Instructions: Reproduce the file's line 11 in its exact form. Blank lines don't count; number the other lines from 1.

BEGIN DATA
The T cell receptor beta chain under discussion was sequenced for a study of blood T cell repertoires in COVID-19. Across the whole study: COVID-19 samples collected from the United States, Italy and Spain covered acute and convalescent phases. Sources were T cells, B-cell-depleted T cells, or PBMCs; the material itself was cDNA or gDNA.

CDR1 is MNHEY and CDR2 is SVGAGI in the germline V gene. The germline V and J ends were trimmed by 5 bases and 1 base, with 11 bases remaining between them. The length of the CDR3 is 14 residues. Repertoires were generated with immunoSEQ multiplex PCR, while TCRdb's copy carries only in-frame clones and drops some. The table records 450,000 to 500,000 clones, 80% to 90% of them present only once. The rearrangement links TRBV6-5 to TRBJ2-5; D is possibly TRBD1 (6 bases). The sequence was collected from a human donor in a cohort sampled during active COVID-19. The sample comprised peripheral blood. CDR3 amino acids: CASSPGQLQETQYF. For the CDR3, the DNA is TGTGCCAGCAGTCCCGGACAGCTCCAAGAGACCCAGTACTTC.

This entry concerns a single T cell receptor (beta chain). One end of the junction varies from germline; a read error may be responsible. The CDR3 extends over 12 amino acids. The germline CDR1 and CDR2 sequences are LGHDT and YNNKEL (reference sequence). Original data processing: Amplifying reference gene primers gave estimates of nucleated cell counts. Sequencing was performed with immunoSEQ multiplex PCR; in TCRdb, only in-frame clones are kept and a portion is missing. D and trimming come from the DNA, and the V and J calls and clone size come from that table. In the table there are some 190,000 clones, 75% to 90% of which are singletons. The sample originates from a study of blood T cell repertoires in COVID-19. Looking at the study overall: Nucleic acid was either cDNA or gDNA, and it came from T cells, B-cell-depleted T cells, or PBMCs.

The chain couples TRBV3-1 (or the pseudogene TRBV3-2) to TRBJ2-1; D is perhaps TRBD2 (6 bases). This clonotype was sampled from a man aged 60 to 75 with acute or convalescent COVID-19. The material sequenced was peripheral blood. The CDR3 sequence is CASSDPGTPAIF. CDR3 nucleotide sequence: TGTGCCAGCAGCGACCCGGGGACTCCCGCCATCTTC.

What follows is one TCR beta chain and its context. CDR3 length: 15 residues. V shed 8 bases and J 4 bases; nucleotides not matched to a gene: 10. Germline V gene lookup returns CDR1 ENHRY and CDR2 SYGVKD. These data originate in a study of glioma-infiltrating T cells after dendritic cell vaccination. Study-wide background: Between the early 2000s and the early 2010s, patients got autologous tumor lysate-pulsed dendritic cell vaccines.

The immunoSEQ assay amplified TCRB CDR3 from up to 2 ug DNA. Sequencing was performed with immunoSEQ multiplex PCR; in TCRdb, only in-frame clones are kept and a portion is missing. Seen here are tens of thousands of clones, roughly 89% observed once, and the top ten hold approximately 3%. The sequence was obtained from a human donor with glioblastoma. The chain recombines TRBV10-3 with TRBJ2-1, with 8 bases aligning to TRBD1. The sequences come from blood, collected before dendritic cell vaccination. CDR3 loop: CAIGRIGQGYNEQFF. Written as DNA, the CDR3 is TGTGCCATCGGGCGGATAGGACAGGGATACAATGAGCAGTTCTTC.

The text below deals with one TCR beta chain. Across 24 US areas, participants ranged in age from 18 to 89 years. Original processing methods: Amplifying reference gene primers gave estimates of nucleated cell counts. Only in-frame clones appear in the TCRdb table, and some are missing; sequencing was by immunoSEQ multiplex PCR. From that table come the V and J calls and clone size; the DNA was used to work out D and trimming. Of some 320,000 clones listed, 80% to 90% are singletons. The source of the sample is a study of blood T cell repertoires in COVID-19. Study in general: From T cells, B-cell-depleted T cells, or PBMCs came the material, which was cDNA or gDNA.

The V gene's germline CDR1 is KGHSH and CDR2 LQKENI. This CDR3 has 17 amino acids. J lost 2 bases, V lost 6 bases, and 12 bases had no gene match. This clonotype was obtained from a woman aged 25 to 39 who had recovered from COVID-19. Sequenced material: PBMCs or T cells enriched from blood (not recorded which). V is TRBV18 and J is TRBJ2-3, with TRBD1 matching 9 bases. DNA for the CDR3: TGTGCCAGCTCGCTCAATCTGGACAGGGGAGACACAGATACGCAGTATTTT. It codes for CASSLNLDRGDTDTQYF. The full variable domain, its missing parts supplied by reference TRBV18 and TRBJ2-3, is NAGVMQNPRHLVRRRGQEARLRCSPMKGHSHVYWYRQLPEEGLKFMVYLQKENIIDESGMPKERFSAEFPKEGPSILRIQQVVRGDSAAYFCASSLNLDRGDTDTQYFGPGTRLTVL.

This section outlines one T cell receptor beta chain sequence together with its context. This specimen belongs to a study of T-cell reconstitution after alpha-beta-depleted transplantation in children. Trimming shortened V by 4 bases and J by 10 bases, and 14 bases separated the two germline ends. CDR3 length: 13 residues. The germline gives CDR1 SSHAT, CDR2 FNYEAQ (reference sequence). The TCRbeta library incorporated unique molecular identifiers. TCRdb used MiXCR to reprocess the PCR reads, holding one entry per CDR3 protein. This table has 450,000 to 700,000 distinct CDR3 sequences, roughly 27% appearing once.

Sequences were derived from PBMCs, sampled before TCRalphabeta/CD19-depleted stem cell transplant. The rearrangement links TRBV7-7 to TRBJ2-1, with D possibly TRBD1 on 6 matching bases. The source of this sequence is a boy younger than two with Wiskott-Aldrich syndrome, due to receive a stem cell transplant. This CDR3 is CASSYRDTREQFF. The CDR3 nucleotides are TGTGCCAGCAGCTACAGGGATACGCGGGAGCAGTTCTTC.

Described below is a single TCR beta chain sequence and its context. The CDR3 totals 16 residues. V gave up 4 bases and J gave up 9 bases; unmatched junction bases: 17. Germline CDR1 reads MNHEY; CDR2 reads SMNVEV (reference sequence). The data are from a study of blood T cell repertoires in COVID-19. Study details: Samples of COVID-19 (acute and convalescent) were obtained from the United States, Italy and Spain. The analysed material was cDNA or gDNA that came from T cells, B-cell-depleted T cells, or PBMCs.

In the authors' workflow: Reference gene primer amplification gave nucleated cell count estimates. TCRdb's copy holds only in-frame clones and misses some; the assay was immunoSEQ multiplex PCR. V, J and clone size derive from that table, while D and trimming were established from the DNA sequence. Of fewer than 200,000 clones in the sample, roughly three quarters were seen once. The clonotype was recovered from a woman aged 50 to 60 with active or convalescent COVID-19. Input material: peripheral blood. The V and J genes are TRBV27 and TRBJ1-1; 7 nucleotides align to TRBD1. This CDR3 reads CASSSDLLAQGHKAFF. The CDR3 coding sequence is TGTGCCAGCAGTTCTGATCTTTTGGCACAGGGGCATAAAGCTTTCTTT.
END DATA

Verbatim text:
Described below is a single TCR beta chain sequence and its context. The CDR3 totals 16 residues. V gave up 4 bases and J gave up 9 bases; unmatched junction bases: 17. Germline CDR1 reads MNHEY; CDR2 reads SMNVEV (reference sequence). The data are from a study of blood T cell repertoires in COVID-19. Study details: Samples of COVID-19 (acute and convalescent) were obtained from the United States, Italy and Spain. The analysed material was cDNA or gDNA that came from T cells, B-cell-depleted T cells, or PBMCs.